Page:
|Our home was built approximately 9 months ago. A fescue blend was sown that is not doing well. Older lawns in the neighborhood look just as bad. Our entire yard is in full sun for most of the day. There are no mature trees on the lot. For our West Tennessee climate, we want to sow bermuda grass. Is this a good choice? When is the best time to sow? Will we need to kill all of the grass that is already there?|
|Actually, most of Tennessee falls into what is classified as the Eastern Transitional Zone, meaning that very few cool- and warm-season grass species thrive there. To choose the best turf type for your yard, it's best to consult with a local landscaper or with your Agricultural Extension Service (ph# 901-668-8543) to get a recommendation for a locally adapted variety. Since your yard is so exposed to the sun, Bermuda may be a wise choice after all.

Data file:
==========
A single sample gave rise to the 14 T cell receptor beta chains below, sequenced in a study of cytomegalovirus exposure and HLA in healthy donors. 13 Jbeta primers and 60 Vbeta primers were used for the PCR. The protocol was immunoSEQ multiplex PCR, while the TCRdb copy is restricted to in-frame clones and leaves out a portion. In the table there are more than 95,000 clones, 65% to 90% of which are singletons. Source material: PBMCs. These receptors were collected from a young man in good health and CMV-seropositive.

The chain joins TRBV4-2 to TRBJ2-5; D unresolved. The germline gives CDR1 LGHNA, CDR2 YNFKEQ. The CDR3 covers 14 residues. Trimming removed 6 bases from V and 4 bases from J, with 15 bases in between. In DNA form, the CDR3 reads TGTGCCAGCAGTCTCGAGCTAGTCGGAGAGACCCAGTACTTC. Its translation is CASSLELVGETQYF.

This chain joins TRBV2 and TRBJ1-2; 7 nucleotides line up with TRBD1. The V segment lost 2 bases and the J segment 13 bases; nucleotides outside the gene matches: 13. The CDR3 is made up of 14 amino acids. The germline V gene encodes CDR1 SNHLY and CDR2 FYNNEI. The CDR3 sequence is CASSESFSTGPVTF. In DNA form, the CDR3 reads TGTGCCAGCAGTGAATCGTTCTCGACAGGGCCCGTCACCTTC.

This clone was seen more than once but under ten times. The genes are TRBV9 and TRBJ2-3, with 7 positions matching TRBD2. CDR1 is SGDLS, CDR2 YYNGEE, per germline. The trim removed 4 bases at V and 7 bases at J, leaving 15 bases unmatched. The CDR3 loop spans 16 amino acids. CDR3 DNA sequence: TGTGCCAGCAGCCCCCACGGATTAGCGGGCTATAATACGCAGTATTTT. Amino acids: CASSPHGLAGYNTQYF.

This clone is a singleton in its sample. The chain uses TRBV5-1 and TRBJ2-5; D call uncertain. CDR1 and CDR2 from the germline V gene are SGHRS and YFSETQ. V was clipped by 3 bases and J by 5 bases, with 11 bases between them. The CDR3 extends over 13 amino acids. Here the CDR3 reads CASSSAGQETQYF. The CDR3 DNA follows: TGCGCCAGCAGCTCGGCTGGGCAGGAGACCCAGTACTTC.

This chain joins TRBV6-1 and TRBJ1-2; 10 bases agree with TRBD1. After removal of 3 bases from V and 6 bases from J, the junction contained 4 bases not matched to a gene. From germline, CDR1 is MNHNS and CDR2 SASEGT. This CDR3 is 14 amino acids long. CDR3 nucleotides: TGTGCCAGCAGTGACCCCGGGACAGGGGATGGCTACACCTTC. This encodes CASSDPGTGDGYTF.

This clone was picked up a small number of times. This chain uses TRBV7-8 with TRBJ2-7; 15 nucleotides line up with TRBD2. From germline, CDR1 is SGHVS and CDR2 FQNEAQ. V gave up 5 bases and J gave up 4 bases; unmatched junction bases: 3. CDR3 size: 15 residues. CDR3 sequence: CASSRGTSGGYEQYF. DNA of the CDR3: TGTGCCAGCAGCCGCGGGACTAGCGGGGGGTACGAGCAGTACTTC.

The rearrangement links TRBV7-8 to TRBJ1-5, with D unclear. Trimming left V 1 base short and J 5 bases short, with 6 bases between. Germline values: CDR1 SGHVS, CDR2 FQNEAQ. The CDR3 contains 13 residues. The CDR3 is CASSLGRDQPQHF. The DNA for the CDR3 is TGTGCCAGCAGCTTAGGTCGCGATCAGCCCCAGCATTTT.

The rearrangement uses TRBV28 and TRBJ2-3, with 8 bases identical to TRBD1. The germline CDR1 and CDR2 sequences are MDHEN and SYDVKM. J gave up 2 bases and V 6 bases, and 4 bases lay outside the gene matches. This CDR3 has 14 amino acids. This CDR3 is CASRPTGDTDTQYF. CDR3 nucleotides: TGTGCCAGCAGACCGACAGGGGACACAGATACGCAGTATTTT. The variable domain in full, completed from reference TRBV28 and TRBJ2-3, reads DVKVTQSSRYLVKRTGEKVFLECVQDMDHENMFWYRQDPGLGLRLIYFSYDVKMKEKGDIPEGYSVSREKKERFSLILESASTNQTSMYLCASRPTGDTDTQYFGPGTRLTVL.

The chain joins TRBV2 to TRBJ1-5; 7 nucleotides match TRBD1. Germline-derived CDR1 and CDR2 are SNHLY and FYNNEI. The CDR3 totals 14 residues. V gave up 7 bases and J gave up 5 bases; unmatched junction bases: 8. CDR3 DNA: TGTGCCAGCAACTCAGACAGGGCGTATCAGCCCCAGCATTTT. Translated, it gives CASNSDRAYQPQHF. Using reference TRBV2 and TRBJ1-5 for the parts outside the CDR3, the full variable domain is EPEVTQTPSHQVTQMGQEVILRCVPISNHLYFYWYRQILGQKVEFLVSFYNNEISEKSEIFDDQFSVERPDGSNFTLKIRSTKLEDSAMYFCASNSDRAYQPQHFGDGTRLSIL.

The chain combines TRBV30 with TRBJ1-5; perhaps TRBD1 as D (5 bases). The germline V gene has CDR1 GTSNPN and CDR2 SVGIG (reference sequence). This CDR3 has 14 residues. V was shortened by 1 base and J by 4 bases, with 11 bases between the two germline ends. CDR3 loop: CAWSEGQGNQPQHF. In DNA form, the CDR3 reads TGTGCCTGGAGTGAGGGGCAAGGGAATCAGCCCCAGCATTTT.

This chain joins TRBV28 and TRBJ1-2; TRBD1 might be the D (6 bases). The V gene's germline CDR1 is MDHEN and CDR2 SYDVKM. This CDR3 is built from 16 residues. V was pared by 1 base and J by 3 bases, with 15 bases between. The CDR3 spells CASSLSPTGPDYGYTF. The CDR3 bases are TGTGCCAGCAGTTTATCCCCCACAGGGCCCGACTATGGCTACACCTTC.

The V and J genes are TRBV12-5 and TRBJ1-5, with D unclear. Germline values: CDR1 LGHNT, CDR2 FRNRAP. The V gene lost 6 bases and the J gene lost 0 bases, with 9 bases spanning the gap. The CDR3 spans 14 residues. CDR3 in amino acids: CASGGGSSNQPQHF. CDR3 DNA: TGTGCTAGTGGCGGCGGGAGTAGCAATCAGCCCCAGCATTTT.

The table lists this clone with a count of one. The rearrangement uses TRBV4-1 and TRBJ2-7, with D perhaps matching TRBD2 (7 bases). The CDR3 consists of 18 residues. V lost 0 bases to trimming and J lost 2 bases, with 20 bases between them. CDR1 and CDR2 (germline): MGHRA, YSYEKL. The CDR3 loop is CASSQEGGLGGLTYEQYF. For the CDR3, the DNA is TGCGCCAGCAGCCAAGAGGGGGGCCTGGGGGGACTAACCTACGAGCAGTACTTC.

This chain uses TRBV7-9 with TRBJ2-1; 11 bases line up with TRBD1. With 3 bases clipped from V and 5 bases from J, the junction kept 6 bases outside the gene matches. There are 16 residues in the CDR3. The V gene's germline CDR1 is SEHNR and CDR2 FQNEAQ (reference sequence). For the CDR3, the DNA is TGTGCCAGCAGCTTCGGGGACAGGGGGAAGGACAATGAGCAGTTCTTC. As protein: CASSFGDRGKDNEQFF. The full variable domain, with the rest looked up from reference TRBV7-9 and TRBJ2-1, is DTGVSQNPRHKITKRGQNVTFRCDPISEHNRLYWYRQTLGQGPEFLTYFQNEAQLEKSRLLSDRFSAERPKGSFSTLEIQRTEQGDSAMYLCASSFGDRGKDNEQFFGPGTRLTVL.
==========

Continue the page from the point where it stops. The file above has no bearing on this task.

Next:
Also check the condition of the soil. The soil around newly-built homes goes through a lot of abuse from heavy machinery and other activity. It's likely been compacted, reducing drainage and making it difficult for roots to penetrate. The topsoil may have eroded before the turf could really get established, and who knows what kind of nutrients it may be lacking. Before you sow seed or lay sod, have the soil tested (the extension service can help you with this), and amend it as recommended by the test results. This will give you the best foundation for growing a healthy new lawn.
Check the sales agreement for your new house, too. See if the lawn and foundation plantings are guaranteed to any degree. Perhaps the builder has some liability if there were terms defined around the condition of the real estate's green and growing things. Best of luck -- and pass your findings on to your neighbors!